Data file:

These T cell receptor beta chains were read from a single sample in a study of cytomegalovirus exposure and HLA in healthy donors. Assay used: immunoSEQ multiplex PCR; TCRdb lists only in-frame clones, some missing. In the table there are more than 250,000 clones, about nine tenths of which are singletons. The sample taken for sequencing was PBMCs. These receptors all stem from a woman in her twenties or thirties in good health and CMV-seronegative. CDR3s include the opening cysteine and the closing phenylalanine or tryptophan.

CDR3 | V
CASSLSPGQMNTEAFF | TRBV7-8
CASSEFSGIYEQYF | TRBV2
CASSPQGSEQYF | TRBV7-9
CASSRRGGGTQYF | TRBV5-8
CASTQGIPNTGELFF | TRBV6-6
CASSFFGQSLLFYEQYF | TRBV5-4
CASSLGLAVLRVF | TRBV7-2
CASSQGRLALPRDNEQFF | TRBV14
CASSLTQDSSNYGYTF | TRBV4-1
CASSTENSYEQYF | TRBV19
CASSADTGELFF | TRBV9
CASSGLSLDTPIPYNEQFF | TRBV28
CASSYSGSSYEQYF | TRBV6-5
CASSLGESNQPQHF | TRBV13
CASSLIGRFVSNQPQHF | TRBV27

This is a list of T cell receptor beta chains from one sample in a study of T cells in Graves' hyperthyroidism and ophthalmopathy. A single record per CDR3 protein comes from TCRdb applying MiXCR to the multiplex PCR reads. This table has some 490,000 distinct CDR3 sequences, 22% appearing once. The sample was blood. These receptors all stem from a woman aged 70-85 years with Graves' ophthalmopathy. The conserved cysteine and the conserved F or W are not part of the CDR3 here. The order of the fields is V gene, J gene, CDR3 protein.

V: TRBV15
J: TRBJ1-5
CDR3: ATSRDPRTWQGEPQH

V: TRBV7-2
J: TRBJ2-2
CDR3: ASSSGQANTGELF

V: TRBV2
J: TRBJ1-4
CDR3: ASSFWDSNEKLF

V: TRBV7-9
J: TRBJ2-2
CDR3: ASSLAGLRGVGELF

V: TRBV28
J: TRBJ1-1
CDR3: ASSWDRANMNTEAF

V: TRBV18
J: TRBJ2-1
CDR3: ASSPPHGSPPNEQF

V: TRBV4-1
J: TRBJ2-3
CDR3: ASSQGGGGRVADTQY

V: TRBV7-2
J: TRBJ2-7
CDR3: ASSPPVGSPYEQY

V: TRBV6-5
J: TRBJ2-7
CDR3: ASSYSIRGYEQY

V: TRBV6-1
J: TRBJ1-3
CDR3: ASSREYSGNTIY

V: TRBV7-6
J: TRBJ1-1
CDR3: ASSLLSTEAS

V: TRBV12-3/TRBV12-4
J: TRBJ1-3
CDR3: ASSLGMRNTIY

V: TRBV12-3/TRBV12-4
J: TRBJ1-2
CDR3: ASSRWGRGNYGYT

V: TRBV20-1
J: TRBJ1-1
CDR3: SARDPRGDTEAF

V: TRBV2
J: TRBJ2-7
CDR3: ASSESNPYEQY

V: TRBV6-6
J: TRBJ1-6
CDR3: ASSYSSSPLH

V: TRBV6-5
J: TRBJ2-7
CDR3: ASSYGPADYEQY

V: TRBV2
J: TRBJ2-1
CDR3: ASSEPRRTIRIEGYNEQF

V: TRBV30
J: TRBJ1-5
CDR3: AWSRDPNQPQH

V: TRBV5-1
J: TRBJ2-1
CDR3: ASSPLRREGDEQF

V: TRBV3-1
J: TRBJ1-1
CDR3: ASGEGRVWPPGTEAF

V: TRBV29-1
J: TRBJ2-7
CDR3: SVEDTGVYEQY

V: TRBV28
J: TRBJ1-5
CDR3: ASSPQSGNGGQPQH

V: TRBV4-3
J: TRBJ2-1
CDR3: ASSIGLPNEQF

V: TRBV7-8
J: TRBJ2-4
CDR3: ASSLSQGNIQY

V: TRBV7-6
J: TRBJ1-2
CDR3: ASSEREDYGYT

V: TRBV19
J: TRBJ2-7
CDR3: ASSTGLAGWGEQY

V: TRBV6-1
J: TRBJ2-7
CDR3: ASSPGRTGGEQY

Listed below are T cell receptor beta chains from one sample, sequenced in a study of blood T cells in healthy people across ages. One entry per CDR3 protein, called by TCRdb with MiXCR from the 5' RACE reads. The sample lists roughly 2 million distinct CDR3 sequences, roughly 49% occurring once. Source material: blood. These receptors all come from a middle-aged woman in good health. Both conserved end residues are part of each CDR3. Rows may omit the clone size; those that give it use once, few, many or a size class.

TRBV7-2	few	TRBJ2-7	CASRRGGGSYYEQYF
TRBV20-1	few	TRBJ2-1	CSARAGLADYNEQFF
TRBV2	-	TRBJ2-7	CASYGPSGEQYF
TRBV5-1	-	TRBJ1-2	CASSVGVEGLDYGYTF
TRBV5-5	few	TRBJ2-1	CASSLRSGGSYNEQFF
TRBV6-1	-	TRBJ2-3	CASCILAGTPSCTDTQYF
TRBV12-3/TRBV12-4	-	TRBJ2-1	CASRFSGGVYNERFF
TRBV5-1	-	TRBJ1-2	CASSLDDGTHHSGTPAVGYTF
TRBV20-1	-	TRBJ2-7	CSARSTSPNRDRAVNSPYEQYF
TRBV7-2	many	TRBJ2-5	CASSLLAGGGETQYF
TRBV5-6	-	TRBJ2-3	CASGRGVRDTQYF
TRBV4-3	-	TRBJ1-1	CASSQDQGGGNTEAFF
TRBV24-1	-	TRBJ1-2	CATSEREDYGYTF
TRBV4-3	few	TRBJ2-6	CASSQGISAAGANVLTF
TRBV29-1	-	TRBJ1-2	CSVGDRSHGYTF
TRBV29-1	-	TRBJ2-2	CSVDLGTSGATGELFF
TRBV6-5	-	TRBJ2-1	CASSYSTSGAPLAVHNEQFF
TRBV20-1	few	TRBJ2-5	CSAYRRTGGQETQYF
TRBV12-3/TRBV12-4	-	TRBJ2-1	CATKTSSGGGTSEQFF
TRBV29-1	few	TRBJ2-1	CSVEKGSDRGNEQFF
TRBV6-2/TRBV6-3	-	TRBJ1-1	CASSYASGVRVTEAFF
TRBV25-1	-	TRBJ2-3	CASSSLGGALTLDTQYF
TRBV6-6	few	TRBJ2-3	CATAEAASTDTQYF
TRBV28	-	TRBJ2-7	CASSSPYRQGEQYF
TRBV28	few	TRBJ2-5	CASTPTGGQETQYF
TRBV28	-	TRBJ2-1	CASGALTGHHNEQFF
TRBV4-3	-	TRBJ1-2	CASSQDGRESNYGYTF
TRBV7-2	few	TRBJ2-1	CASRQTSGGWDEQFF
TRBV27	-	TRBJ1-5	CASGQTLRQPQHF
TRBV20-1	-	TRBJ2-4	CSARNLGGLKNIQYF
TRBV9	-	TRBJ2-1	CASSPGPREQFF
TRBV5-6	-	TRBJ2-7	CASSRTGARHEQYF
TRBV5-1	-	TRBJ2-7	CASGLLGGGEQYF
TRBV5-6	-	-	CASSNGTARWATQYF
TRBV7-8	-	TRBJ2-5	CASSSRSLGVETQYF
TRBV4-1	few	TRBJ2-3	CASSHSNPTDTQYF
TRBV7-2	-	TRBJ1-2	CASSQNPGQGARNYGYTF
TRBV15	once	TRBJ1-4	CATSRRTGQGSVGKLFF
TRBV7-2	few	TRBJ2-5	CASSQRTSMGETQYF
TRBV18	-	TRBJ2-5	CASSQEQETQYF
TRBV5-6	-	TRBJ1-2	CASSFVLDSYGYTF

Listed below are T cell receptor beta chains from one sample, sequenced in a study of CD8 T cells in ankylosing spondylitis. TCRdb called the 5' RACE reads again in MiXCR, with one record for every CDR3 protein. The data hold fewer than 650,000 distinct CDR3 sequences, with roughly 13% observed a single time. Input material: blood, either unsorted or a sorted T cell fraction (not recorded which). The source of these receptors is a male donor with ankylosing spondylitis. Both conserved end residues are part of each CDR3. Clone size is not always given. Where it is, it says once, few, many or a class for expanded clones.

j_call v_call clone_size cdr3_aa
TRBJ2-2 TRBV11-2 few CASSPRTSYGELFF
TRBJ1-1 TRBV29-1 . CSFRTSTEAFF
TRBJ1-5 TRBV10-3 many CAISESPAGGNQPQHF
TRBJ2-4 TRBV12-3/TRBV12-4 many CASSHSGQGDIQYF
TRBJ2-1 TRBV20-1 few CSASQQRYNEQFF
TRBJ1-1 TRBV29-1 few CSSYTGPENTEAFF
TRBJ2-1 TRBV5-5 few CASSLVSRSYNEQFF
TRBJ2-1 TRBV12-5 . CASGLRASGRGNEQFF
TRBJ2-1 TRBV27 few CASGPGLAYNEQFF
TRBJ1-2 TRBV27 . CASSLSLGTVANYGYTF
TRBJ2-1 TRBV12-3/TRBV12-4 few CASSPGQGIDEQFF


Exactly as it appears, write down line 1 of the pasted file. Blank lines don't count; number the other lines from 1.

These T cell receptor beta chains were read from a single sample in a study of cytomegalovirus exposure and HLA in healthy donors. Assay used: immunoSEQ multiplex PCR; TCRdb lists only in-frame clones, some missing. In the table there are more than 250,000 clones, about nine tenths of which are singletons. The sample taken for sequencing was PBMCs. These receptors all stem from a woman in her twenties or thirties in good health and CMV-seronegative. CDR3s include the opening cysteine and the closing phenylalanine or tryptophan.